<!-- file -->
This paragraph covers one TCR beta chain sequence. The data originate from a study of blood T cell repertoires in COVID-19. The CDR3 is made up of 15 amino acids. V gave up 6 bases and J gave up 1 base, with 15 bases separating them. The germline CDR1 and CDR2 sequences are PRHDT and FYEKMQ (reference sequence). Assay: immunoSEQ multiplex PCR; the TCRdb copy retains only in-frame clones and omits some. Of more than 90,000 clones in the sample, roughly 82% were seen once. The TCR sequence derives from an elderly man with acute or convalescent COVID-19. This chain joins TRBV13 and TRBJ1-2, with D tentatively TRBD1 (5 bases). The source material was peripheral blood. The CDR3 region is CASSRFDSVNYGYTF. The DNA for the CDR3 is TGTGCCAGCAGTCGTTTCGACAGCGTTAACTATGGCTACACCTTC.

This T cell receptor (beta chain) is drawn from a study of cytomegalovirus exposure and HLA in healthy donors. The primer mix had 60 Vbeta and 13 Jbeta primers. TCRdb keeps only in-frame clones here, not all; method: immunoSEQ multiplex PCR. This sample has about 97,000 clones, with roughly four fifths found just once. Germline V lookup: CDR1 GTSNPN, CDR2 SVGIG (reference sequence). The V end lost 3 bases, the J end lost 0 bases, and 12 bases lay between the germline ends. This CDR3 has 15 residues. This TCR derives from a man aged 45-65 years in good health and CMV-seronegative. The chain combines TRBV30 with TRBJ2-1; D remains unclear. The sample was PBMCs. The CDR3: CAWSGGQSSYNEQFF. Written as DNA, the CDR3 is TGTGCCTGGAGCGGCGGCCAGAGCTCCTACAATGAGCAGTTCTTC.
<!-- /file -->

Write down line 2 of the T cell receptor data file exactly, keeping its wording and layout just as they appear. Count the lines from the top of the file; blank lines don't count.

This T cell receptor (beta chain) is drawn from a study of cytomegalovirus exposure and HLA in healthy donors. The primer mix had 60 Vbeta and 13 Jbeta primers. TCRdb keeps only in-frame clones here, not all; method: immunoSEQ multiplex PCR. This sample has about 97,000 clones, with roughly four fifths found just once. Germline V lookup: CDR1 GTSNPN, CDR2 SVGIG (reference sequence). The V end lost 3 bases, the J end lost 0 bases, and 12 bases lay between the germline ends. This CDR3 has 15 residues. This TCR derives from a man aged 45-65 years in good health and CMV-seronegative. The chain combines TRBV30 with TRBJ2-1; D remains unclear. The sample was PBMCs. The CDR3: CAWSGGQSSYNEQFF. Written as DNA, the CDR3 is TGTGCCTGGAGCGGCGGCCAGAGCTCCTACAATGAGCAGTTCTTC.